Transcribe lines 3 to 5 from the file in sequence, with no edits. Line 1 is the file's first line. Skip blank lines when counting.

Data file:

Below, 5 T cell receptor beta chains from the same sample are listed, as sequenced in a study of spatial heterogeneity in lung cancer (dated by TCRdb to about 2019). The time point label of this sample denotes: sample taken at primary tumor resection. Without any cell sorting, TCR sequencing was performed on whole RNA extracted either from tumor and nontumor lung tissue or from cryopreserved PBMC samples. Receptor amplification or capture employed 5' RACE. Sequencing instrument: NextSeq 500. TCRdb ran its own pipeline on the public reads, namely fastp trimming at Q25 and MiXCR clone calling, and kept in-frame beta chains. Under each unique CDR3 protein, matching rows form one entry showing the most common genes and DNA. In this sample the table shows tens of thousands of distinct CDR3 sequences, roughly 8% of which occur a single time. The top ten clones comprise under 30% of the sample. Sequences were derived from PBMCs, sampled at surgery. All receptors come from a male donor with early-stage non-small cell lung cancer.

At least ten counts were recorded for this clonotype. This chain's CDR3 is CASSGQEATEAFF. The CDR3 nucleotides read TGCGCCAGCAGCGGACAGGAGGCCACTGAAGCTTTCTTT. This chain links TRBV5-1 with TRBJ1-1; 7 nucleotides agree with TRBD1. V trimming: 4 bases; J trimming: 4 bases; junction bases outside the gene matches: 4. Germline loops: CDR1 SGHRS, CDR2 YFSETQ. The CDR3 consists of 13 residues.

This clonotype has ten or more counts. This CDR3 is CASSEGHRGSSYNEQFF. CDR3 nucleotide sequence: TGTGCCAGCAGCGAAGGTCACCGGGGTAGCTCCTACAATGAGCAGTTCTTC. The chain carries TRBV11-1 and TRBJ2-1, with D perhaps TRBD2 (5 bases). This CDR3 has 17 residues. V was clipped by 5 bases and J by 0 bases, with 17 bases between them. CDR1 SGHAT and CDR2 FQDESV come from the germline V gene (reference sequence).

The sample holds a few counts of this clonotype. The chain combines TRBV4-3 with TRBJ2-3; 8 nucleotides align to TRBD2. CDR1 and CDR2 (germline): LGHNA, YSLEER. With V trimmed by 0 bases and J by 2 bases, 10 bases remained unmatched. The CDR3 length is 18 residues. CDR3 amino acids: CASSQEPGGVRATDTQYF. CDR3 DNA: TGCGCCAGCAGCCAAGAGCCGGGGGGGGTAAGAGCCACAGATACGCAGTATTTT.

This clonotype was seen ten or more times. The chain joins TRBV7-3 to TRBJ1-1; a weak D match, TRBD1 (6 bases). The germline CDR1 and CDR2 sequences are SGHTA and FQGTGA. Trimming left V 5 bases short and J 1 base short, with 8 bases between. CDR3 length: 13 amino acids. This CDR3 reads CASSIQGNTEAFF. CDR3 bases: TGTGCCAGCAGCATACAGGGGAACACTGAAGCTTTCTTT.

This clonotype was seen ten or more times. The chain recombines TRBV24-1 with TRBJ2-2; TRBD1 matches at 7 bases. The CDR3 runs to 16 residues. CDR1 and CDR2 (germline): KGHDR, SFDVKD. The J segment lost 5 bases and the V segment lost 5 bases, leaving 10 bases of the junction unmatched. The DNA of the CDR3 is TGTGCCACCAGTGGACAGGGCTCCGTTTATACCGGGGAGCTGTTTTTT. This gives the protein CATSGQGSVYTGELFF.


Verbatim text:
This clonotype has ten or more counts. This CDR3 is CASSEGHRGSSYNEQFF. CDR3 nucleotide sequence: TGTGCCAGCAGCGAAGGTCACCGGGGTAGCTCCTACAATGAGCAGTTCTTC. The chain carries TRBV11-1 and TRBJ2-1, with D perhaps TRBD2 (5 bases). This CDR3 has 17 residues. V was clipped by 5 bases and J by 0 bases, with 17 bases between them. CDR1 SGHAT and CDR2 FQDESV come from the germline V gene (reference sequence).

The sample holds a few counts of this clonotype. The chain combines TRBV4-3 with TRBJ2-3; 8 nucleotides align to TRBD2. CDR1 and CDR2 (germline): LGHNA, YSLEER. With V trimmed by 0 bases and J by 2 bases, 10 bases remained unmatched. The CDR3 length is 18 residues. CDR3 amino acids: CASSQEPGGVRATDTQYF. CDR3 DNA: TGCGCCAGCAGCCAAGAGCCGGGGGGGGTAAGAGCCACAGATACGCAGTATTTT.

This clonotype was seen ten or more times. The chain joins TRBV7-3 to TRBJ1-1; a weak D match, TRBD1 (6 bases). The germline CDR1 and CDR2 sequences are SGHTA and FQGTGA. Trimming left V 5 bases short and J 1 base short, with 8 bases between. CDR3 length: 13 amino acids. This CDR3 reads CASSIQGNTEAFF. CDR3 bases: TGTGCCAGCAGCATACAGGGGAACACTGAAGCTTTCTTT.